With laser quick hands and thundering power, Andre Berto enjoyed a quick ascent to the top of the boxing world. The former amateur star has racked up 25 wins, 19 coming by way of knockout, and claimed the WBC Welterweight World title in just five years a professional.
Since claiming the WBC title with a convincing knockout of Miguel Angel Rodriguez on June 21, 2008, the 26-year-old Berto has made three successful title defenses, defeating Steve Forbes, Luis Collazo and Juan Urango. The undefeated champion will face his toughest test to date on January 30, battling the legendary “Sugar” Shane Mosley at the Mandalay Bay in Las Vegas in a world title unification bout.
The outlook didn't always look as bright for Berto when he was young. The future boxing phenom quickly built a reputation as the problem child. His father Dieuseul, a strict disciplinarian and Ultimate Fighter, responded to the consistent calls from his son’s school by taking the 10-year-old with him to the gym. Although the sweet science didn't originally pique his interest, it wasn't long until Berto began training as a boxer.
From the time that he and his brothers were small, their father pushed them to their limits, making them box for hours in the kitchen or punishing the kids with 500 squats and push-ups before skill. Work ethic was instilled in him as a child, as he ran through the streets of Winter Haven, Fla., with his father following him in his car, nudging his son with the vehicle if his pace slowed. Although it wasn't always easy for Berto, the discipline and focus
instilled by his dad have shaped him into the well-tuned boxer and role model that he is today.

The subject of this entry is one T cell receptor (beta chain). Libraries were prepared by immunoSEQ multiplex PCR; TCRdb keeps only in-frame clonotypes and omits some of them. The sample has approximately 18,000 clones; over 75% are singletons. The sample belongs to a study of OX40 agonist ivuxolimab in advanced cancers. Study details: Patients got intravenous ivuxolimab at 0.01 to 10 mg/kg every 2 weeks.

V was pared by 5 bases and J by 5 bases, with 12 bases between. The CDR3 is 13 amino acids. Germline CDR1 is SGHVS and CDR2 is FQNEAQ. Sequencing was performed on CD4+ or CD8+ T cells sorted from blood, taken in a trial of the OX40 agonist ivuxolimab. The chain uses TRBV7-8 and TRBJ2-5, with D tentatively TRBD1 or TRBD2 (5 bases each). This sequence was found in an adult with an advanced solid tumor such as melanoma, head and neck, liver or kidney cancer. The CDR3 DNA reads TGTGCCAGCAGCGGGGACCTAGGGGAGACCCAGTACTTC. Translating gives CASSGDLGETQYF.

After racking up numerous amateur titles in the United States, he went on to represent his family’s native Haiti in the 2004 Olympic Games, serving as a one-man team for the Island nation. Berto was the first-ever boxer to represent Haiti in the Olympic Games. Although he didn’t win a medal at the Olympic Games, Berto left Athens as one of the most highly-sought after
boxers by top professional boxing managers and promoters.
Berto made the long-awaited move to the professional ranks on December 4, 2004 and he hasn’t looked back, notching victories and building his ever growing fan base with his entertaining, action-packed style and charismatic personality. Known for his bone-crunching uppercuts and blindingly-fast combinations, Berto has become a staple on HBO and a key player in boxing’s jam-packed welterweight division.
Both in and out of the ring, Berto prides himself on being a positive example for youth, battling obesity in the United States and taking time to mentor the young people in his community. He is highly involved with his local Boys and Girls club and enjoys speaking to the youngsters from his community to show them that success is possible with hard work and dedication to your goals.
In addition, Berto is on the Board of Directors of the Carma Foundation, a charity founded by Melky Jean, sister of music superstar Wyclef Jean, aimed at bettering the lives of women and children in his native Haiti. Berto and his family took a philanthropic trip to the island nation in April of 2009 to provide much-needed shoes and food to children in his homeland.
Berto has been trained by coach Tony Morgan since he first tied on the gloves as a youngster and the two continue their successful relationship today. The duo continue to train at the Winter Haven Police Athletic League gym where they worked out when Berto was a youngster, and are even holding his training camp for the January 30th with Mosley at his long-time training facility.
Berto is managed one of the most powerful forces in professional boxing, Al Haymon, and promoted by DiBella Entertainment.